The financial crisis arguably altered households’ views on charging beyond their means. It didn’t hurt that the availability of subprime credit all but disappeared for a few years or that the interest rate on credit cards remained in double-digit territory despite the Federal Reserve’s zero interest rate policy. That said, the idea of frugality re-entered many households’ thinking in the wake of the severe hardship the foreclosure crisis brought to bear on millions of working Americans. Debit cards became the predominant form of plastic used at the checkout.

And yet, consumer credit likely rounded out 2019 at a new $4 trillion milestone as runaway higher education and car-price inflation coupled with ridiculously looser lending standards pushed households to take on record levels of student loan and auto debt. At roughly $1 trillion, credit cards are but a co-star in a star-studded, full-length feature film. A long history of credit card borrowing suggests that we would have multiples of today’s $1.04 billion in outstanding balances had the growth rate of spending on plastic maintained the headier double-digit paces clocked in the 1980s and 1990s.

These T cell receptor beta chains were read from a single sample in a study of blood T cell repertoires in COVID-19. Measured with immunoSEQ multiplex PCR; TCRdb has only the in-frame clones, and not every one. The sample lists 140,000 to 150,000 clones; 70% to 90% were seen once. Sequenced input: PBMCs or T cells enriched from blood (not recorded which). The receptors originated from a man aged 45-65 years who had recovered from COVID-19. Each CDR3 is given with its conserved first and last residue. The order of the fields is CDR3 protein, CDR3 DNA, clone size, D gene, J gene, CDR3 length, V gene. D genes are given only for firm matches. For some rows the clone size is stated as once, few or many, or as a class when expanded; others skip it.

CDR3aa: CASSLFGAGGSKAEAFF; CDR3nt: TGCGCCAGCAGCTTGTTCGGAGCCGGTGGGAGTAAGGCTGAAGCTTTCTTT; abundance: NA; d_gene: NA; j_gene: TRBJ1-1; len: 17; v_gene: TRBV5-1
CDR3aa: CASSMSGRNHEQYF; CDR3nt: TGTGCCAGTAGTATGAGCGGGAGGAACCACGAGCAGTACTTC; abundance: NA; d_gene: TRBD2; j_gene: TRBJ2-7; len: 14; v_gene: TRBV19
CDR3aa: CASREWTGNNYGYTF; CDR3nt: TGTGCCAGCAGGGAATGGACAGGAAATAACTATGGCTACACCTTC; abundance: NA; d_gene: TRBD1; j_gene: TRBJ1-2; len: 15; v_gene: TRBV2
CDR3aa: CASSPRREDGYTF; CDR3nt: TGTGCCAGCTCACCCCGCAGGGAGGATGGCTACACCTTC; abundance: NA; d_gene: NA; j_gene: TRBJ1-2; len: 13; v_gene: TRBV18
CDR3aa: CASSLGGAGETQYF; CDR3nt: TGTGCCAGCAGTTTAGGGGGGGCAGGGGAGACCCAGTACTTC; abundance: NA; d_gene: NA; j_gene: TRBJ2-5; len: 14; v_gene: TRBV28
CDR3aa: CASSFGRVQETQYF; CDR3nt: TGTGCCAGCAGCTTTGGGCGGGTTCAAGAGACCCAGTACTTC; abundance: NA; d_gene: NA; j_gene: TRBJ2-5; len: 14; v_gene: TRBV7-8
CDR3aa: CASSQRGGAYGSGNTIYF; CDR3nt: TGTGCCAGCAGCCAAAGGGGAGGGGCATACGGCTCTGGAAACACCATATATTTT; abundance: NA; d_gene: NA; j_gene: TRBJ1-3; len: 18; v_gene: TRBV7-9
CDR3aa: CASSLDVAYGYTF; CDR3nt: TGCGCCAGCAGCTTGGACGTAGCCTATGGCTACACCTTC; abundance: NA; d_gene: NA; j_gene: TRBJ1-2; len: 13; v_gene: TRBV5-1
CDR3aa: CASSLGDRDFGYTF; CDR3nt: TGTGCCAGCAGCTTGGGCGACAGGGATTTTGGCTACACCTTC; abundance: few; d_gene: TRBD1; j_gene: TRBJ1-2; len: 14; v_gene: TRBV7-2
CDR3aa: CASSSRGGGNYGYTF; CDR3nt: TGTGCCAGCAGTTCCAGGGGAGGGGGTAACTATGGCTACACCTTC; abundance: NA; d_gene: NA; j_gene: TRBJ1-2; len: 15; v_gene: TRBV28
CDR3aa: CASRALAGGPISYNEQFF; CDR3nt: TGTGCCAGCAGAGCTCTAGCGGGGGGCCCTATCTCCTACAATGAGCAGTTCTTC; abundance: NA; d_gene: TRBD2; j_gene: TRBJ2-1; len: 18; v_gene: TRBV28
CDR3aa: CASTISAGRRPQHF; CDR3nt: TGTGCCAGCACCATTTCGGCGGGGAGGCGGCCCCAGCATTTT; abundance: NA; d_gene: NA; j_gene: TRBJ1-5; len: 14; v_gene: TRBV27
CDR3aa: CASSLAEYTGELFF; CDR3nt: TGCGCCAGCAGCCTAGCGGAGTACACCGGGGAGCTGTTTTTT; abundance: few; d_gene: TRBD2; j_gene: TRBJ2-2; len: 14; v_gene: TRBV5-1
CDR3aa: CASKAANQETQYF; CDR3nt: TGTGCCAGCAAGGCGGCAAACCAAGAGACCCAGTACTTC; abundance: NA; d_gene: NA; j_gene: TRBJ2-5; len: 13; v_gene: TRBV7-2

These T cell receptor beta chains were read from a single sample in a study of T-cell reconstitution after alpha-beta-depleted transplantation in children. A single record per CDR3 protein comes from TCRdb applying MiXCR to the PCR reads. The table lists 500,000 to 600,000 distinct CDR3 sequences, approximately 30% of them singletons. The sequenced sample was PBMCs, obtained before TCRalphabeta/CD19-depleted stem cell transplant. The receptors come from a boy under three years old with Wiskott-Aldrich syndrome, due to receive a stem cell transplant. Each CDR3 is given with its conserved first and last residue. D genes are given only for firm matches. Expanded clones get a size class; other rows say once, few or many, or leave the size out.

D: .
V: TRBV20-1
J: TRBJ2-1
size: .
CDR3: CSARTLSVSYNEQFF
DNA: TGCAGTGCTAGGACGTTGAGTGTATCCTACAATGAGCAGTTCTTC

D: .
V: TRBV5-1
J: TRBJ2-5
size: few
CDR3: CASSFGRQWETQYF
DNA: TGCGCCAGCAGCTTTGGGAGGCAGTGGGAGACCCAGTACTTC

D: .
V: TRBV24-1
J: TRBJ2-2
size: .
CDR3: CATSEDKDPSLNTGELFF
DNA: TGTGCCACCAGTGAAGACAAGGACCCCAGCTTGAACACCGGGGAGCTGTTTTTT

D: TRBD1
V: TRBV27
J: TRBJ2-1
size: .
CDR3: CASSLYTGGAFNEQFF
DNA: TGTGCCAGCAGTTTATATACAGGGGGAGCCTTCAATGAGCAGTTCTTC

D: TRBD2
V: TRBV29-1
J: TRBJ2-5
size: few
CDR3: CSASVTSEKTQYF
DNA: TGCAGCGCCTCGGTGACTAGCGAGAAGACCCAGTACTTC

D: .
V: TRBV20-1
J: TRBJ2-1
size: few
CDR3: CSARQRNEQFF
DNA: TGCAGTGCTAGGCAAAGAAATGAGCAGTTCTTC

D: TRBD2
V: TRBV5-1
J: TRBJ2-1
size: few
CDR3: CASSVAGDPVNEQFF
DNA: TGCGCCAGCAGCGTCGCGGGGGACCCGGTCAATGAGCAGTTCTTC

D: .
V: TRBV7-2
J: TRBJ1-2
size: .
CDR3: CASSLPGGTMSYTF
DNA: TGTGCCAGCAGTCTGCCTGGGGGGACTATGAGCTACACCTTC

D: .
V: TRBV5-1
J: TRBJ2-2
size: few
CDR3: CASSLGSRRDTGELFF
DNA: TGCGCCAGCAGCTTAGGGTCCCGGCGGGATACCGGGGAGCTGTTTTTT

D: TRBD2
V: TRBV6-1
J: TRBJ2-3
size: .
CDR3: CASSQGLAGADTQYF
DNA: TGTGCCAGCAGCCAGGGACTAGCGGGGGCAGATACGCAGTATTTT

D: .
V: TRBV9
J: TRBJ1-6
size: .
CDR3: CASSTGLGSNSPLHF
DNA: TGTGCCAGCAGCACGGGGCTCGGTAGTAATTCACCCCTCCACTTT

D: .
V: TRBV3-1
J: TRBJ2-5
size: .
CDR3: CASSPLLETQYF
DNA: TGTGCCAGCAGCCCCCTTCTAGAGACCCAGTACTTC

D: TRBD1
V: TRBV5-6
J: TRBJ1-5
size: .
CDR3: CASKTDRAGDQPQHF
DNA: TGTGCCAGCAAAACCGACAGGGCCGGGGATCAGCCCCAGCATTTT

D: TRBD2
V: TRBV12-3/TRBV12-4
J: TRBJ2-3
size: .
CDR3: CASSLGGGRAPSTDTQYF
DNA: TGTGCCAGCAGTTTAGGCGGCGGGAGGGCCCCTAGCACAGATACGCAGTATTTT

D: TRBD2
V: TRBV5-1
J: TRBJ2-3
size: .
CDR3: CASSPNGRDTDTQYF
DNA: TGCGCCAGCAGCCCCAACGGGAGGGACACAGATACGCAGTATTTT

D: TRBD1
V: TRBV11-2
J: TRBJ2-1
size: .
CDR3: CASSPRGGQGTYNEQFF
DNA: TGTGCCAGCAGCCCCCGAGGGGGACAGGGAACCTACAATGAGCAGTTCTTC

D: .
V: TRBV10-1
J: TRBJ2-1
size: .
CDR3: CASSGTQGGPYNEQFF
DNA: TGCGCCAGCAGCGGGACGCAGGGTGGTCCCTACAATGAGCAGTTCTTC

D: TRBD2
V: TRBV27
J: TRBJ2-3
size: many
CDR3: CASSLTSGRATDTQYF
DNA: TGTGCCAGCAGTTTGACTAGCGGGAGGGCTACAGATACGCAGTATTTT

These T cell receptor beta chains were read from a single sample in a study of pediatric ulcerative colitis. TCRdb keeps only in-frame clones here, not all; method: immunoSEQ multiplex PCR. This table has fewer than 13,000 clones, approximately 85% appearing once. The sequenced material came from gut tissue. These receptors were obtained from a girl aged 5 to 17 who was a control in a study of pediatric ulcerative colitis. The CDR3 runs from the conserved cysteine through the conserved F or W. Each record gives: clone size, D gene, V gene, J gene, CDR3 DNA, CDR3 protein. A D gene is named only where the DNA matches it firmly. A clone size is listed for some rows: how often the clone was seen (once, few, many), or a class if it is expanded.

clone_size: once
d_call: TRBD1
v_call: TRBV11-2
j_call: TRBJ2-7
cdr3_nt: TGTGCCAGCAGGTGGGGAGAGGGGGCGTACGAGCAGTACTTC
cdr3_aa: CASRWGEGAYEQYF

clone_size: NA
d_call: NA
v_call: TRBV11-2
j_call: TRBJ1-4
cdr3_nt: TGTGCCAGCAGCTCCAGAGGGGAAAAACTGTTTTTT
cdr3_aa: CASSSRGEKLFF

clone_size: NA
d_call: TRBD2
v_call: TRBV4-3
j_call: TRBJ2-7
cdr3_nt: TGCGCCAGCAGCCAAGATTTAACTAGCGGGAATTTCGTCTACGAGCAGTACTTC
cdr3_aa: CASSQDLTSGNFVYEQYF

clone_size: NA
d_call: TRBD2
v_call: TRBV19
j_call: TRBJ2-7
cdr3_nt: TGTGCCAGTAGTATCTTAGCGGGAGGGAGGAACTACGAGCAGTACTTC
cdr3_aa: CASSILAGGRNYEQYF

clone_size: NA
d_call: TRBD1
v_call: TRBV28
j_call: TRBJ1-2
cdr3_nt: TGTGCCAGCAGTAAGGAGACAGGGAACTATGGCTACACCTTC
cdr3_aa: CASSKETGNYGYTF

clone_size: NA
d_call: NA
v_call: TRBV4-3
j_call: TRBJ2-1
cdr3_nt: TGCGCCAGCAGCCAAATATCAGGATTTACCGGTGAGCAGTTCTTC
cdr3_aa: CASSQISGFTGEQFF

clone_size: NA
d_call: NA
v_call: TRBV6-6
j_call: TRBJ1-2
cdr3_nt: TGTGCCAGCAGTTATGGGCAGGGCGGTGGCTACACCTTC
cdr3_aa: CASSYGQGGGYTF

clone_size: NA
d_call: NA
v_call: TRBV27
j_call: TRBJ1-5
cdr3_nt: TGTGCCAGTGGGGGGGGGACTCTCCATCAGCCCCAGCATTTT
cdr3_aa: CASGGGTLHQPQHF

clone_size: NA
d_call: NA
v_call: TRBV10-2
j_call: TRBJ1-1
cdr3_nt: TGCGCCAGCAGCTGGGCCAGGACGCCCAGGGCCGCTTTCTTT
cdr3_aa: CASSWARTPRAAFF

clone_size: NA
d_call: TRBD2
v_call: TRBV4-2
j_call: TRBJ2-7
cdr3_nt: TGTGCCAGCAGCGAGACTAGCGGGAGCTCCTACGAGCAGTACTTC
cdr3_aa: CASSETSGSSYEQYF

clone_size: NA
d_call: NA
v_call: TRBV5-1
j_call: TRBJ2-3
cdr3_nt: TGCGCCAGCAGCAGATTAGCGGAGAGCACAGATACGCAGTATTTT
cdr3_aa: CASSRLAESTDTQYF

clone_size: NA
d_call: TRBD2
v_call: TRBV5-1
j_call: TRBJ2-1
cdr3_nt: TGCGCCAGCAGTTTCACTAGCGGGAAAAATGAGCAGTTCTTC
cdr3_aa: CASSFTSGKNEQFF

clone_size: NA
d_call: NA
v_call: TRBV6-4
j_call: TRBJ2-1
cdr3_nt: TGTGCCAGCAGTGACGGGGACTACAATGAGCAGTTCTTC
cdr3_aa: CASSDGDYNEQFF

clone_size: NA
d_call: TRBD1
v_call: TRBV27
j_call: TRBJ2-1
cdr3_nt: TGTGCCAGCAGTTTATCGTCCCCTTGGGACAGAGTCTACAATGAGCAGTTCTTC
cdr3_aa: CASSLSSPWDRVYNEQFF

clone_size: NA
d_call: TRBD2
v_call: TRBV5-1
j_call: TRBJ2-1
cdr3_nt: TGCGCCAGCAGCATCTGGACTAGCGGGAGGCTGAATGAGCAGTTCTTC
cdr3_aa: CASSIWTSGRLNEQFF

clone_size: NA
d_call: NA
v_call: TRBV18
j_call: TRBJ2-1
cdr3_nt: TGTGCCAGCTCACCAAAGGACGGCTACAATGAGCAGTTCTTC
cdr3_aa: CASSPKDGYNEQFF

Credit Card Borrowing Decouples from Income Expectations in Current Cycle

Several factors worked to slow the rate of credit card usage, few of which were virtuous. The past several recoveries were characterized as “jobless” due to the prolonged period required to recapture prior cycle highs in the employment-to-population ratio and anemic wage growth that persisted in such environments. And while credit card spending certainly held up during the years the housing bubble was inflating, households didn’t have to lean near as hard on plastic when their homes had infamously become de facto ATM machines.

The question is where credit card borrowing goes from here in view of the deteriorating economic outlook. August marked the high in income expectations as measured by Conference Board data. If history is precedent, there will be a rush to tap available credit as households become increasingly aware that the economy is headed into recession.